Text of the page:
It is impossible to confine Nina M. Yancy to a single label. Perhaps this is because she came from a small community outside Dallas, Texas, and a high school class of only 21. Or, more likely, it is because Yancy does it all.
Friends and distant admirers know her as “Nina the Dancer,” and “Nina the Rhodes Scholar,” and, due to a foot surgery the summer before her freshman year, “Nina the Girl with the Boot.”
She is one of 32 Rhodes Scholars, a dancer for Expressions and for The Harvard Ballet Company, First Senior Class Marshal, a volunteer for CityStep, a Peer Advising Fellow, a member of the Signet and the Crimson Key Society, and a former intern for both the CNN news anchor Candy Crowley and British Parliament. The only thing Yancy doesn’t do is get a decent night’s sleep.
But her sacrifice of REM time is not enough to explain her success. Yancy’s remarkable work ethic and grateful attitude are grounded in her upbringing and reinforced through her public service on campus.
Yancy comes from a family that she describes as hardworking and humble. Her great-grandparents were sharecroppers in Louisiana, her mother grew up in a large family with eight siblings, and a single mother raised her father. She appreciates everything that her father achieved through his hard work and determination, a fact that inspires her to act likewise but remain modest and grounded in all that she does.
Her participation in CityStep, a program that teaches dance to students in Cambridge schools, also helps her maintain an appreciation for all the opportunities that Harvard has given her. She joined the group her freshmen year and by her junior year was in charge of overseeing not only a class of 26 sixth graders, many of whom learned English as their second language, but also a team of college-aged teachers. This challenge, Yancy says, taught her how to lead, and perhaps more importantly, how to seek outside support.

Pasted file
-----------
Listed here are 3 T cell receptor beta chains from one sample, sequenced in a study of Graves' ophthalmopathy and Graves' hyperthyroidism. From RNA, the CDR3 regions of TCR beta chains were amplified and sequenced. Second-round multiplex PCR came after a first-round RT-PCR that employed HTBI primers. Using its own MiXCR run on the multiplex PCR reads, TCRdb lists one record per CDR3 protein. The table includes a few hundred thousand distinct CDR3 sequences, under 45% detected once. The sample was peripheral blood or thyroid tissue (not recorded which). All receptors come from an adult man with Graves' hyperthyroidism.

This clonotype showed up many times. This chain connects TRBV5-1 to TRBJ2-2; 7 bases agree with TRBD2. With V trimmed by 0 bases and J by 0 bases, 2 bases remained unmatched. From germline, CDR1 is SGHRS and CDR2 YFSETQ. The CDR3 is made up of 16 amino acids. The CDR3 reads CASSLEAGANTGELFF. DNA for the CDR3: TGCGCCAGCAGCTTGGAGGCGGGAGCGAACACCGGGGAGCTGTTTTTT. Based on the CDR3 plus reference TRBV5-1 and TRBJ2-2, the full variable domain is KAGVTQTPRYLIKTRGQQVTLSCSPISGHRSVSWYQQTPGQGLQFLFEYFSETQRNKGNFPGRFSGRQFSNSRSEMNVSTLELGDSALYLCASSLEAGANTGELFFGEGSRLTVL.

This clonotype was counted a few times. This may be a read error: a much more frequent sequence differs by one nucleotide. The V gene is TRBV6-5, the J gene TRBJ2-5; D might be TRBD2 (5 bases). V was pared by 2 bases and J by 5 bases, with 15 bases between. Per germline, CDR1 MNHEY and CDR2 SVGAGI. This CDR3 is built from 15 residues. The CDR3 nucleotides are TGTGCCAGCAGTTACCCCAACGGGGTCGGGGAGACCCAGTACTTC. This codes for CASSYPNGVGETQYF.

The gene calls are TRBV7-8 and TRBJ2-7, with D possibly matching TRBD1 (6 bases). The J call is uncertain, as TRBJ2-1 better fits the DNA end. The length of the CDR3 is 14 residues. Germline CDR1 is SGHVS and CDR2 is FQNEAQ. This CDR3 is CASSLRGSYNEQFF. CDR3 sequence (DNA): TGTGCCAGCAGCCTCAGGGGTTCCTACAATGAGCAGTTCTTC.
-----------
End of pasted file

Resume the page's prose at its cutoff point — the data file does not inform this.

Yancy expresses a strong interest in communication. She is interested in the challenges that arise from a lack of communication, from silence, and from the difficulties of authenticity. She hopes to continue exploring this interest after college. At Oxford, she plans to study Comparative Social Policy with a focus on public health, and hopes to work to help communicate effective health care policy between the government and hospitals.
Yancy’s plans are by no means set in stone, but while there is reason to doubt that she will be getting eight hours of sleep a night, it is guaranteed that Yancy will be building upon her reputation at Oxford.